It’s been a while since I used my Soundlink Revolve, it’s a good sounding little speaker, but I noticed that it won’t charge anymore – what good is a bluetooth speaker that I can’t run wirelessly? so I started looking for fix: Charge with cable, with base, different charger, no go. Googled for fix, and found Bose’s official suggestion of resetting, didn’t work either. Plugged into laptop and went to btu.bose.com for firmware upgrade (latest is 3.0.4 as of this writing), didn’t help. I’m almost starting to think this is hardware issue and getting my screwdrivers ready before I found this gem in Bose’s own forum.
User “joelirwin” laid out this routine that fixed his/her same issue. In case it’s lost by Bose, here it is: (highlight by me)
1. Turn off by holding down the**multifunction key**.
2. Plug in and tap power button until it comes on.
4. Power on and initialize by holding down the **top power key **for at least 10 seconds. If won’t work try with plugging in first.
5. Power off and power on to get english language prompt. Do not process at this point, yet…
6. Power off and plug in to charge.
This is a little different than what Bose is listing in their official support… Specifically, I don’t see any mention of using the power key to reset in Bose’s support. They did mention using the multifunction key to reset, but I tried that and it didn’t work. And joelirwin’s routine worked for me. I share the same speculation that Bose messed up the firmware of the speaker and shut off charging function somehow…not sure what triggered it, but this routine fixed it.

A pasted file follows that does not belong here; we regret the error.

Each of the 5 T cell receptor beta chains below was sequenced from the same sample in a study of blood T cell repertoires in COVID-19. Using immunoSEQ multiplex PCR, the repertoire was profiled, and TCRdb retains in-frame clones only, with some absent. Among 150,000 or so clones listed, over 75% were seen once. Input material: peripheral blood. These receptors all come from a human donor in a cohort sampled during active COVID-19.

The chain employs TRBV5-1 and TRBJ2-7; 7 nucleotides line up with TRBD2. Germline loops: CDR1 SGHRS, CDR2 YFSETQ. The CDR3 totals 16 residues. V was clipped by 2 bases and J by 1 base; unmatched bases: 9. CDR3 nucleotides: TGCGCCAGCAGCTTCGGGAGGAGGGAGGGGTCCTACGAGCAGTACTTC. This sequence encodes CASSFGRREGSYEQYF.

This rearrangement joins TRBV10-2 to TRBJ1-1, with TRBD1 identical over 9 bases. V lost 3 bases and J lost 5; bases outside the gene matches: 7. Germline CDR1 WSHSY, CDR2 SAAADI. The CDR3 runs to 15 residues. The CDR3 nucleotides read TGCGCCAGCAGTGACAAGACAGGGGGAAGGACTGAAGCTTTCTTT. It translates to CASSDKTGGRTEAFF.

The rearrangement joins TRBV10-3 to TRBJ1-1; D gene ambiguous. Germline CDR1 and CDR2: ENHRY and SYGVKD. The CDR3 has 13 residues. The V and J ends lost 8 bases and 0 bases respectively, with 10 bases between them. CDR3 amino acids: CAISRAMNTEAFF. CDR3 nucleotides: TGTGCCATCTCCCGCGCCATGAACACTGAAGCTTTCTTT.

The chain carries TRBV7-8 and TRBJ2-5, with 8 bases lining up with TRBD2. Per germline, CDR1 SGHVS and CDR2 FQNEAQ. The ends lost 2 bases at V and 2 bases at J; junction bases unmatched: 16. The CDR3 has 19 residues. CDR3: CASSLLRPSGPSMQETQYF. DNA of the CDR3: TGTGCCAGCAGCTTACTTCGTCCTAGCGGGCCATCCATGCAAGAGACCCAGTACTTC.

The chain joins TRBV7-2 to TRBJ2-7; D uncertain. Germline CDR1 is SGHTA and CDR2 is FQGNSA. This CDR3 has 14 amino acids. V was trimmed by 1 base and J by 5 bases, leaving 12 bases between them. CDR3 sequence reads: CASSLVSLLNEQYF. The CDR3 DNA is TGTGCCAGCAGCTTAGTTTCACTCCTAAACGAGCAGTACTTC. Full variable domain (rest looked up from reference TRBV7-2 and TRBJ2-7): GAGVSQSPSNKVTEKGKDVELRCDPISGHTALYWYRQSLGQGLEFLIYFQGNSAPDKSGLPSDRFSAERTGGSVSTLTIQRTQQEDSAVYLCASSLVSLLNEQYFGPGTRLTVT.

After experimenting with multiple ways of setting up my home media server/NAS/data-scraper-to-be/another box wasting electricicty, I finally stumbled upon “The Perfect Media Server” from linuxserver.io. I don’t know how I missed it last many times since it’s been around since 2016, but finally MergerFS + SnapRAID has shined their lights upon me. Also, I finally come into modern times and started actually using docker. (Rockstor does use it, but not me directly), and first thing I install is, obviously, plex.
So I put in some MP3s, fire up plex, and they show up. Artists and track names and pictures and all. Simple. Or you’d think. They showed up [Unknown Artist] and such. Bummer. Just update their tags and have Plex rescan it and all will be fine, right? RIGHT?
Apparently not. Enter the “Plex Dance”, something even their forum mods recognizes and recommends. So plex ignores the obvious file content change due to metadata, and instead rely on its own metadata to say, “doesn’t look like there’s change to me”. The solution? move the files to force plex to update its own metadata, then move them back to force plex to (again) update its own metadata, at which time it will read the tags.
I mean, tag updates cause file to change, that alone should be enough to trigger a rescan, no? It shouldn’t take the entire file to disappear before plex panics and update metadata…this is 2019 already, if you really are scanning library location periodically, you’d think they know enough about the file changes and update accordingly.
Welcome to WordPress. This is your first post. Edit or delete it, then start writing!